covid stories

Rain, and a snow day?

Coronavirus lockdown day 19

Monday, is a Monday, Tuesday’s a perfect day with a wind that chills you to the bone …

DD Smash, Outlook for Thursday

It rained, which we needed, but it was cold. It feels like snow tonight. I’m eagerly looking out for the pumpkins to sprout or the citrus to spring into life. A small joy was picking some coriander of the plant to add to the night’s curry.

A very quiet day, with some late work tasks.

Found a helpful, and often updated timeline on the RNZ website.

covid photos stories

What day is it? Where am I?

Coronavirus lockdown day 18

Sunday? Yes, It’s Easter Sunday. I know this because I went out today. Yes, into the real world. The supermarket. It’s this place where food and drink and household products are stored in something called aisles.

You get hand sanitiser at the door, navigate your way around line by line, keeping distant from others.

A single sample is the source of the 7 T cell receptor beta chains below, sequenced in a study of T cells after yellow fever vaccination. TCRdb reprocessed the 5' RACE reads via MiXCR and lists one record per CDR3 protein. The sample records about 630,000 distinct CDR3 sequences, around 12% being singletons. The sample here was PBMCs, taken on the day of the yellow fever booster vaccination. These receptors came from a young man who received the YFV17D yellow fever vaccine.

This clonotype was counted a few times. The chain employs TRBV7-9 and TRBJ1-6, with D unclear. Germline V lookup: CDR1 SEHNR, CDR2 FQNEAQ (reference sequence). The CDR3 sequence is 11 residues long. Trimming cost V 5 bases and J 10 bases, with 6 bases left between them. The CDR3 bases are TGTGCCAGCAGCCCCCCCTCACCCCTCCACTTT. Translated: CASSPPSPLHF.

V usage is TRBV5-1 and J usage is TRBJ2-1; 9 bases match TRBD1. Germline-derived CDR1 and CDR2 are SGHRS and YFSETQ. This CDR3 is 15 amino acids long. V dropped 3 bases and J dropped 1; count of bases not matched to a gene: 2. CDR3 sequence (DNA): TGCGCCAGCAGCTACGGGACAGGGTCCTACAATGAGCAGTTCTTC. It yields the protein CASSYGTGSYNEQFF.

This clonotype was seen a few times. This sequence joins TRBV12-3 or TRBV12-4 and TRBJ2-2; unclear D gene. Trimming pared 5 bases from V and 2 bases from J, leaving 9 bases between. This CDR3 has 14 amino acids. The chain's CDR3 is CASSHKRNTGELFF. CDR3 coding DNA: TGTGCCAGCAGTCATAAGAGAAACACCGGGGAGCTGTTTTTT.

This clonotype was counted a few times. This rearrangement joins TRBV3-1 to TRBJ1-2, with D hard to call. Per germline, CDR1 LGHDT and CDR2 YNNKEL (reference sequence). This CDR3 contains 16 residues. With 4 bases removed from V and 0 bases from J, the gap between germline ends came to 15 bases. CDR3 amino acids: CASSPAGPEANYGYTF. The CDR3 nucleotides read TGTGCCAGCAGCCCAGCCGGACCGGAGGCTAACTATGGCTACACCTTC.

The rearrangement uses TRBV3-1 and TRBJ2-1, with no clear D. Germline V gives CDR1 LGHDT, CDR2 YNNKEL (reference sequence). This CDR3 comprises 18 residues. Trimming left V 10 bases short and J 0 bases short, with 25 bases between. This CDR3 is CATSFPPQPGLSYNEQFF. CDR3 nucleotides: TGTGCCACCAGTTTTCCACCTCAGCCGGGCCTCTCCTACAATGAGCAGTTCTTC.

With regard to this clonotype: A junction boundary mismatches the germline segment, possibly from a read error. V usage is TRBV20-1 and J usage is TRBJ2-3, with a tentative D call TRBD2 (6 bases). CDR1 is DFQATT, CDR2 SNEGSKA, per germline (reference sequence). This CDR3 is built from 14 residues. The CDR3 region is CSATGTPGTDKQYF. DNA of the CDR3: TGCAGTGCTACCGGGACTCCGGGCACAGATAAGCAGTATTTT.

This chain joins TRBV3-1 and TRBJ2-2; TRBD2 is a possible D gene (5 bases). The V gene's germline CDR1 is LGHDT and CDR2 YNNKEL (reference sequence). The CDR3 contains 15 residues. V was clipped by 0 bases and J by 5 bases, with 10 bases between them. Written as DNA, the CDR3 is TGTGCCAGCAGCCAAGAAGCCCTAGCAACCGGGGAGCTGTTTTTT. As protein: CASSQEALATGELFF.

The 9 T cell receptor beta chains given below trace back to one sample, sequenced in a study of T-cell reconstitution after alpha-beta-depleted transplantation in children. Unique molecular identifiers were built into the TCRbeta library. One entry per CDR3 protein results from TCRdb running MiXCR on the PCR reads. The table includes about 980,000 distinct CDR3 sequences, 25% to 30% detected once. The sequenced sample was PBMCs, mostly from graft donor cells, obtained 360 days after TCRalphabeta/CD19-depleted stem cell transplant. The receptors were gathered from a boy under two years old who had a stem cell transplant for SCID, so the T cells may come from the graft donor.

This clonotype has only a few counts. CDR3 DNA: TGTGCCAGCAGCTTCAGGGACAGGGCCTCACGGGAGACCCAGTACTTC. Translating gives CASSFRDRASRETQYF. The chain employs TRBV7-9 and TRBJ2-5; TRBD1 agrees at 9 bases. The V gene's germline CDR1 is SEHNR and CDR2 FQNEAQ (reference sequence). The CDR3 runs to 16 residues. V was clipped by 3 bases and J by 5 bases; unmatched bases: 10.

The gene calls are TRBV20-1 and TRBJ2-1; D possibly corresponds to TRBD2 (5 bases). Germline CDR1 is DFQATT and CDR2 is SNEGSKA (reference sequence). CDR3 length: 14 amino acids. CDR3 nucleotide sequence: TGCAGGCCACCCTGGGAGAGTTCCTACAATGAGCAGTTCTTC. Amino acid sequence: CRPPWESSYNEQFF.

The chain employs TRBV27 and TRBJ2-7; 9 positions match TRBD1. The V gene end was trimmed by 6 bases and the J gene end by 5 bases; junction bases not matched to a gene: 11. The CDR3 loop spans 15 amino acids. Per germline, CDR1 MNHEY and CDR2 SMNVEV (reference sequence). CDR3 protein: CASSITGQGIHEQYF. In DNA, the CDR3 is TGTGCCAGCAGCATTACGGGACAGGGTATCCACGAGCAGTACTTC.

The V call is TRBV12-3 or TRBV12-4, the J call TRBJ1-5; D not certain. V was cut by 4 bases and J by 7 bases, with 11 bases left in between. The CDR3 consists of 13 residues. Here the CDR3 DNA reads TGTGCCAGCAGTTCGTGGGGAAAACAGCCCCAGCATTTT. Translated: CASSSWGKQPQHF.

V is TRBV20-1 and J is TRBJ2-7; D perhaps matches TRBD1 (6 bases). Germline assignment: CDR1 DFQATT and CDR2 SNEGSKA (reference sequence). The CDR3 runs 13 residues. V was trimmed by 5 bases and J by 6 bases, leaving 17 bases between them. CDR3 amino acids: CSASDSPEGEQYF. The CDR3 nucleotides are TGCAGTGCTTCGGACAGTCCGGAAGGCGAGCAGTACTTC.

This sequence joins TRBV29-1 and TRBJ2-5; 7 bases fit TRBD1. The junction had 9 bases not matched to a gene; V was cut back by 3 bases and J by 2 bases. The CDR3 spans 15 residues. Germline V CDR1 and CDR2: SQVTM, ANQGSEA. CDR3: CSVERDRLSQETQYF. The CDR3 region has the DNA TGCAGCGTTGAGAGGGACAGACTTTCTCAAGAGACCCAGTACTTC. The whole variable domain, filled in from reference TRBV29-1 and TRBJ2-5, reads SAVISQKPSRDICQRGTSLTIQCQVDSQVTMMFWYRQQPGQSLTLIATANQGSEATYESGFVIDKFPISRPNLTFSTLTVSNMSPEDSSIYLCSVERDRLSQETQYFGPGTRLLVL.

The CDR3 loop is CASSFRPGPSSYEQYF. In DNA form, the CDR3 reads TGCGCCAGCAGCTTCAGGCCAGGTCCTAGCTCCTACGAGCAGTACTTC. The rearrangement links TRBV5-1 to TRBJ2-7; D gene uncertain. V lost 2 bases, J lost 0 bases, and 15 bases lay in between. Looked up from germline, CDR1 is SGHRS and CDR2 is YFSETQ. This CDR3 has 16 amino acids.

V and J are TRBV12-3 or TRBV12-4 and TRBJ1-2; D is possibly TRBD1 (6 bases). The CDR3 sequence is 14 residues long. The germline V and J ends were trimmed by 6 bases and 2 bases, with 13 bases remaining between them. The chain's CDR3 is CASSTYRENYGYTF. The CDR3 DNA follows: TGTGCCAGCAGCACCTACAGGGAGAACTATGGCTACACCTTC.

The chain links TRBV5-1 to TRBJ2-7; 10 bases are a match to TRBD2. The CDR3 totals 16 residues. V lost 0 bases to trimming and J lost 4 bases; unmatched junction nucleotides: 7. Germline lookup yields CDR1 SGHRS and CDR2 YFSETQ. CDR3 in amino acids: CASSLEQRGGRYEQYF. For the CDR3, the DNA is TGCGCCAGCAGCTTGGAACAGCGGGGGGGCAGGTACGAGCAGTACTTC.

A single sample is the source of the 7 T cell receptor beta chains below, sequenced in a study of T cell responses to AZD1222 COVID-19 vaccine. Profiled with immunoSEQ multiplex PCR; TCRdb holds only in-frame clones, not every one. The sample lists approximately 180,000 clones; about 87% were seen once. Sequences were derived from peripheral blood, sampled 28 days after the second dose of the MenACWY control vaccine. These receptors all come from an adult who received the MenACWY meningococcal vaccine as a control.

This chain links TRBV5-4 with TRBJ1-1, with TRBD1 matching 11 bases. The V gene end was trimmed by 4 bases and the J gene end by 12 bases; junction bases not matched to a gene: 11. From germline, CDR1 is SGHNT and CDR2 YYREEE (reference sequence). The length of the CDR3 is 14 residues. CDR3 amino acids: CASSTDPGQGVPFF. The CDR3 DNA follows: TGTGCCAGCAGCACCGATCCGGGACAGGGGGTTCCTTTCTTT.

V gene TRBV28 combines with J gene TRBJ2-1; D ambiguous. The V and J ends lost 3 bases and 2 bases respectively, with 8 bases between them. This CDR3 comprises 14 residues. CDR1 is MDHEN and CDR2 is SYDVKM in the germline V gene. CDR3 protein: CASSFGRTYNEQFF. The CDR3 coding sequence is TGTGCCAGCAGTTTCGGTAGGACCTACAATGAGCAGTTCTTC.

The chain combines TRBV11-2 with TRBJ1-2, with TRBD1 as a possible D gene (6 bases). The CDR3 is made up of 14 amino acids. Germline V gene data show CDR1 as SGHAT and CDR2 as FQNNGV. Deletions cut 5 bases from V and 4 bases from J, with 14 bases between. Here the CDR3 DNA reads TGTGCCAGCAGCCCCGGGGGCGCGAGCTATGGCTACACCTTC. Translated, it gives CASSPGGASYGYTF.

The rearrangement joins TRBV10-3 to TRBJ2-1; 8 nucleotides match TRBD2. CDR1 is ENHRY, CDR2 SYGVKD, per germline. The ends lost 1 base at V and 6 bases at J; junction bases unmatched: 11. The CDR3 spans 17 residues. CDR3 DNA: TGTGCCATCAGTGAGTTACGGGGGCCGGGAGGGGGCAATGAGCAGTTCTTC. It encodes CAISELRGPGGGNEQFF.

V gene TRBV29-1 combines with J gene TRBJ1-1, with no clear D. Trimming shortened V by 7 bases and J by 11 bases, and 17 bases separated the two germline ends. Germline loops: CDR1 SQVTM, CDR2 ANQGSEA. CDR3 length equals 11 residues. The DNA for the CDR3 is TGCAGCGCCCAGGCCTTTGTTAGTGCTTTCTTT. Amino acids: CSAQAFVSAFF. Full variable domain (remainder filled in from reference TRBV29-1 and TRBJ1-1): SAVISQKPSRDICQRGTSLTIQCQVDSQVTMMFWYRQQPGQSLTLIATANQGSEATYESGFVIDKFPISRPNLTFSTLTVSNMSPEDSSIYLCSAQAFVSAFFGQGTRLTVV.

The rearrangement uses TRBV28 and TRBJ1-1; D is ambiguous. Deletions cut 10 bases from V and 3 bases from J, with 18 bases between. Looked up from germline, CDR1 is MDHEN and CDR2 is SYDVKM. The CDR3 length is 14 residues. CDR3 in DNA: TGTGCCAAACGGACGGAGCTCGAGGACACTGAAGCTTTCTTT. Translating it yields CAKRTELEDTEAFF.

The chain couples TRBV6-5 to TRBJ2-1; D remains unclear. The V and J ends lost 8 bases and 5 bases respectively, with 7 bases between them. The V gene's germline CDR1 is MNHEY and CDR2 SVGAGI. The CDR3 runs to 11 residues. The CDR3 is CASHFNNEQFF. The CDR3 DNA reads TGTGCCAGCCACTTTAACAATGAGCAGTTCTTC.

It was raining and cold when I went, about 7pm. There wads zero traffic, and only a few people in this place. No security or police anywhere, just a few folk quietly going about their lockdown.

We now have resupplied, and will last another week before another trip is required.

Finding your inner Nick Cave

While working on one thing with the band, another thing came up. Using some old lyrics I had, I added a deep and gravelly vocal – well as low and grumbly as I could get, with the aid of a little compression). It came out kind of desparate / country / Nick Cave / Johnny Cash. Pretty happy with it.

covid stories

Average Saturday

Coronavirus lockdown day 17

The dog was restless. Up several times. Each of us got a turn to be barked at and ignored and to stand by the door waiting.

Morning chores were going okay until I was outside putting stuff in the rubbish and heard the drain bubbling away. So it was off with the cover, on with the gloves, and yep: Autum drain dig. Hair and gunk and leaves and who knows wtf else; I’m just pleased there weren’t any rats this time.

Cleaned up. Had lunch. Watched the broadcast, more deaths, sadly.

Hacked more of the hebe and watered the citrus plant. Dug some holes for some hostas, but the soil was very dry, so not sure how they will go. need to water tonight. Got some wood in for the rain ahead, just in case it’s cold.